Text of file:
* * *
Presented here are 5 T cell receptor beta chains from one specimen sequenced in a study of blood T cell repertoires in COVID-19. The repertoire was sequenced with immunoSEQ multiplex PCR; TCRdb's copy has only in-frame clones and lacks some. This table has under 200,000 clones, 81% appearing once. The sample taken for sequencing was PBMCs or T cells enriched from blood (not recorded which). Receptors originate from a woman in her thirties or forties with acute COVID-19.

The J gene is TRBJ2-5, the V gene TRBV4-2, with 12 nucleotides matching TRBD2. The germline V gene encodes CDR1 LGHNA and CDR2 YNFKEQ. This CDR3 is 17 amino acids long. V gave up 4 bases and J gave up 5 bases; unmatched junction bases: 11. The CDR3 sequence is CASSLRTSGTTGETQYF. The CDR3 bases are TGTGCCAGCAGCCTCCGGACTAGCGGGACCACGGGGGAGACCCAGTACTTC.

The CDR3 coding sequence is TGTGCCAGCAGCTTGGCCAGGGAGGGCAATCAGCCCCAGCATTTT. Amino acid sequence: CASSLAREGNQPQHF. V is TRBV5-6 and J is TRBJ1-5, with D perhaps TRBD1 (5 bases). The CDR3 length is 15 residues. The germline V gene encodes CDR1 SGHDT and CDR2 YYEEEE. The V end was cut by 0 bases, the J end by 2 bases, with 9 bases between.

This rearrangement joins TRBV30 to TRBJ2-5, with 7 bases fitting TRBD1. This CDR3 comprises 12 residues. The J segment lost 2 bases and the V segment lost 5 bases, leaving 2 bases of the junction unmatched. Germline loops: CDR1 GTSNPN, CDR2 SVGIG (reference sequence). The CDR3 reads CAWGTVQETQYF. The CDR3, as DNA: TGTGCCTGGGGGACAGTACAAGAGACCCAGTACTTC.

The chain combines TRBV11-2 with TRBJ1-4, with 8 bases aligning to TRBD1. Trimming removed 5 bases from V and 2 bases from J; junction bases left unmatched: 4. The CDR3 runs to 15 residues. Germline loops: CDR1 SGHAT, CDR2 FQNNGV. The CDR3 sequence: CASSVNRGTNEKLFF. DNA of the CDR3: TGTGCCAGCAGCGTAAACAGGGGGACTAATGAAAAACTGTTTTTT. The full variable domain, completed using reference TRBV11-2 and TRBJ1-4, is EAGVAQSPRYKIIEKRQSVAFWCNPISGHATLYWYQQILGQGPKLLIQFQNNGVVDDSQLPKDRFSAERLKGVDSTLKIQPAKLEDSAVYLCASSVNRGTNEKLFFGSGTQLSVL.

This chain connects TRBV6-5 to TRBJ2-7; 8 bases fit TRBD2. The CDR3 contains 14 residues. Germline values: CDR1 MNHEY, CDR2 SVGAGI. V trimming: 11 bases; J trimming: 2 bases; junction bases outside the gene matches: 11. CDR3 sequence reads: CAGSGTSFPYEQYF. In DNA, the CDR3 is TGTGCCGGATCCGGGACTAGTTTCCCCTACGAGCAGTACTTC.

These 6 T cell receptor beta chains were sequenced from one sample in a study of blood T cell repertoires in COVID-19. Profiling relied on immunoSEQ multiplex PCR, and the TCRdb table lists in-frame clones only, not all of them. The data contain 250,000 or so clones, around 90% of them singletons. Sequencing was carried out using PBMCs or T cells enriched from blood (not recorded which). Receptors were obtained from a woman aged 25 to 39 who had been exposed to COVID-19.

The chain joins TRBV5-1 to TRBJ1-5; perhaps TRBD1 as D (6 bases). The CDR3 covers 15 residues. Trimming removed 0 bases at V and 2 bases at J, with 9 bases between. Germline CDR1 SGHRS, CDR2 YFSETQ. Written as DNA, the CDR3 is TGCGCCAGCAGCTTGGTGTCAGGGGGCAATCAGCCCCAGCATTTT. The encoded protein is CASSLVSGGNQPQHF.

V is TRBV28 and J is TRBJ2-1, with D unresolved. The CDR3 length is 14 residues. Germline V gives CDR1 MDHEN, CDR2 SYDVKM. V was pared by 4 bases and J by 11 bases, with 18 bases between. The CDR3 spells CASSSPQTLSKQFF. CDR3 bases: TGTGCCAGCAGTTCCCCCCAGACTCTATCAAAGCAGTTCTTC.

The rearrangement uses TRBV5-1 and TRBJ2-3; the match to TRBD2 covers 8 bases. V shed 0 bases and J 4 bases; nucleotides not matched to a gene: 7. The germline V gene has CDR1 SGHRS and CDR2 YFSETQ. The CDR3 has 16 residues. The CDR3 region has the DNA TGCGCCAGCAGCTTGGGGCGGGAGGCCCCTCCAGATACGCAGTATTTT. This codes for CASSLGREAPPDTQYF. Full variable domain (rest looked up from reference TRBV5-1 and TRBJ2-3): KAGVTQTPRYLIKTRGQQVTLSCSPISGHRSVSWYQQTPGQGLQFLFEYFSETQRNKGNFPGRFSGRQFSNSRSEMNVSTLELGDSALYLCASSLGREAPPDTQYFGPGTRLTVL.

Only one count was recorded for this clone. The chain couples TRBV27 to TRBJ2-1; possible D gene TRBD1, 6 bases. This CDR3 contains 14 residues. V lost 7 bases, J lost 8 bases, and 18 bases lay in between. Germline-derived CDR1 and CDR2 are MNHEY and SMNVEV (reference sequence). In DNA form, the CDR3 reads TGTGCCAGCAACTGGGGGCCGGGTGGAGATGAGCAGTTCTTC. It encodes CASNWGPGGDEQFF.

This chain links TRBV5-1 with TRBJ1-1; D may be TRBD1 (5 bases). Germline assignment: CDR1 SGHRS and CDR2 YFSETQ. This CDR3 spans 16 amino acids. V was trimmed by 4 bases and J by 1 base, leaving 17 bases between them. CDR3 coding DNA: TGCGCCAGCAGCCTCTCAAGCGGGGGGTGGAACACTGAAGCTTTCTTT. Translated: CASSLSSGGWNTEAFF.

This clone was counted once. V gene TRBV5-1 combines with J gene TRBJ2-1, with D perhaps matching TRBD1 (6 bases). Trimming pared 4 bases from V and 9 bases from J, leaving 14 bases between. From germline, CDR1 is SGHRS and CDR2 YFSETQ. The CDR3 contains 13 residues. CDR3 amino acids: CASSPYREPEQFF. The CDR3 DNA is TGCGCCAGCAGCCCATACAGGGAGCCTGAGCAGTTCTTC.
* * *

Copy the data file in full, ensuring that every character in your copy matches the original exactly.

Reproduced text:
Presented here are 5 T cell receptor beta chains from one specimen sequenced in a study of blood T cell repertoires in COVID-19. The repertoire was sequenced with immunoSEQ multiplex PCR; TCRdb's copy has only in-frame clones and lacks some. This table has under 200,000 clones, 81% appearing once. The sample taken for sequencing was PBMCs or T cells enriched from blood (not recorded which). Receptors originate from a woman in her thirties or forties with acute COVID-19.

The J gene is TRBJ2-5, the V gene TRBV4-2, with 12 nucleotides matching TRBD2. The germline V gene encodes CDR1 LGHNA and CDR2 YNFKEQ. This CDR3 is 17 amino acids long. V gave up 4 bases and J gave up 5 bases; unmatched junction bases: 11. The CDR3 sequence is CASSLRTSGTTGETQYF. The CDR3 bases are TGTGCCAGCAGCCTCCGGACTAGCGGGACCACGGGGGAGACCCAGTACTTC.

The CDR3 coding sequence is TGTGCCAGCAGCTTGGCCAGGGAGGGCAATCAGCCCCAGCATTTT. Amino acid sequence: CASSLAREGNQPQHF. V is TRBV5-6 and J is TRBJ1-5, with D perhaps TRBD1 (5 bases). The CDR3 length is 15 residues. The germline V gene encodes CDR1 SGHDT and CDR2 YYEEEE. The V end was cut by 0 bases, the J end by 2 bases, with 9 bases between.

This rearrangement joins TRBV30 to TRBJ2-5, with 7 bases fitting TRBD1. This CDR3 comprises 12 residues. The J segment lost 2 bases and the V segment lost 5 bases, leaving 2 bases of the junction unmatched. Germline loops: CDR1 GTSNPN, CDR2 SVGIG (reference sequence). The CDR3 reads CAWGTVQETQYF. The CDR3, as DNA: TGTGCCTGGGGGACAGTACAAGAGACCCAGTACTTC.

The chain combines TRBV11-2 with TRBJ1-4, with 8 bases aligning to TRBD1. Trimming removed 5 bases from V and 2 bases from J; junction bases left unmatched: 4. The CDR3 runs to 15 residues. Germline loops: CDR1 SGHAT, CDR2 FQNNGV. The CDR3 sequence: CASSVNRGTNEKLFF. DNA of the CDR3: TGTGCCAGCAGCGTAAACAGGGGGACTAATGAAAAACTGTTTTTT. The full variable domain, completed using reference TRBV11-2 and TRBJ1-4, is EAGVAQSPRYKIIEKRQSVAFWCNPISGHATLYWYQQILGQGPKLLIQFQNNGVVDDSQLPKDRFSAERLKGVDSTLKIQPAKLEDSAVYLCASSVNRGTNEKLFFGSGTQLSVL.

This chain connects TRBV6-5 to TRBJ2-7; 8 bases fit TRBD2. The CDR3 contains 14 residues. Germline values: CDR1 MNHEY, CDR2 SVGAGI. V trimming: 11 bases; J trimming: 2 bases; junction bases outside the gene matches: 11. CDR3 sequence reads: CAGSGTSFPYEQYF. In DNA, the CDR3 is TGTGCCGGATCCGGGACTAGTTTCCCCTACGAGCAGTACTTC.

These 6 T cell receptor beta chains were sequenced from one sample in a study of blood T cell repertoires in COVID-19. Profiling relied on immunoSEQ multiplex PCR, and the TCRdb table lists in-frame clones only, not all of them. The data contain 250,000 or so clones, around 90% of them singletons. Sequencing was carried out using PBMCs or T cells enriched from blood (not recorded which). Receptors were obtained from a woman aged 25 to 39 who had been exposed to COVID-19.

The chain joins TRBV5-1 to TRBJ1-5; perhaps TRBD1 as D (6 bases). The CDR3 covers 15 residues. Trimming removed 0 bases at V and 2 bases at J, with 9 bases between. Germline CDR1 SGHRS, CDR2 YFSETQ. Written as DNA, the CDR3 is TGCGCCAGCAGCTTGGTGTCAGGGGGCAATCAGCCCCAGCATTTT. The encoded protein is CASSLVSGGNQPQHF.

V is TRBV28 and J is TRBJ2-1, with D unresolved. The CDR3 length is 14 residues. Germline V gives CDR1 MDHEN, CDR2 SYDVKM. V was pared by 4 bases and J by 11 bases, with 18 bases between. The CDR3 spells CASSSPQTLSKQFF. CDR3 bases: TGTGCCAGCAGTTCCCCCCAGACTCTATCAAAGCAGTTCTTC.

The rearrangement uses TRBV5-1 and TRBJ2-3; the match to TRBD2 covers 8 bases. V shed 0 bases and J 4 bases; nucleotides not matched to a gene: 7. The germline V gene has CDR1 SGHRS and CDR2 YFSETQ. The CDR3 has 16 residues. The CDR3 region has the DNA TGCGCCAGCAGCTTGGGGCGGGAGGCCCCTCCAGATACGCAGTATTTT. This codes for CASSLGREAPPDTQYF. Full variable domain (rest looked up from reference TRBV5-1 and TRBJ2-3): KAGVTQTPRYLIKTRGQQVTLSCSPISGHRSVSWYQQTPGQGLQFLFEYFSETQRNKGNFPGRFSGRQFSNSRSEMNVSTLELGDSALYLCASSLGREAPPDTQYFGPGTRLTVL.

Only one count was recorded for this clone. The chain couples TRBV27 to TRBJ2-1; possible D gene TRBD1, 6 bases. This CDR3 contains 14 residues. V lost 7 bases, J lost 8 bases, and 18 bases lay in between. Germline-derived CDR1 and CDR2 are MNHEY and SMNVEV (reference sequence). In DNA form, the CDR3 reads TGTGCCAGCAACTGGGGGCCGGGTGGAGATGAGCAGTTCTTC. It encodes CASNWGPGGDEQFF.

This chain links TRBV5-1 with TRBJ1-1; D may be TRBD1 (5 bases). Germline assignment: CDR1 SGHRS and CDR2 YFSETQ. This CDR3 spans 16 amino acids. V was trimmed by 4 bases and J by 1 base, leaving 17 bases between them. CDR3 coding DNA: TGCGCCAGCAGCCTCTCAAGCGGGGGGTGGAACACTGAAGCTTTCTTT. Translated: CASSLSSGGWNTEAFF.

This clone was counted once. V gene TRBV5-1 combines with J gene TRBJ2-1, with D perhaps matching TRBD1 (6 bases). Trimming pared 4 bases from V and 9 bases from J, leaving 14 bases between. From germline, CDR1 is SGHRS and CDR2 YFSETQ. The CDR3 contains 13 residues. CDR3 amino acids: CASSPYREPEQFF. The CDR3 DNA is TGCGCCAGCAGCCCATACAGGGAGCCTGAGCAGTTCTTC.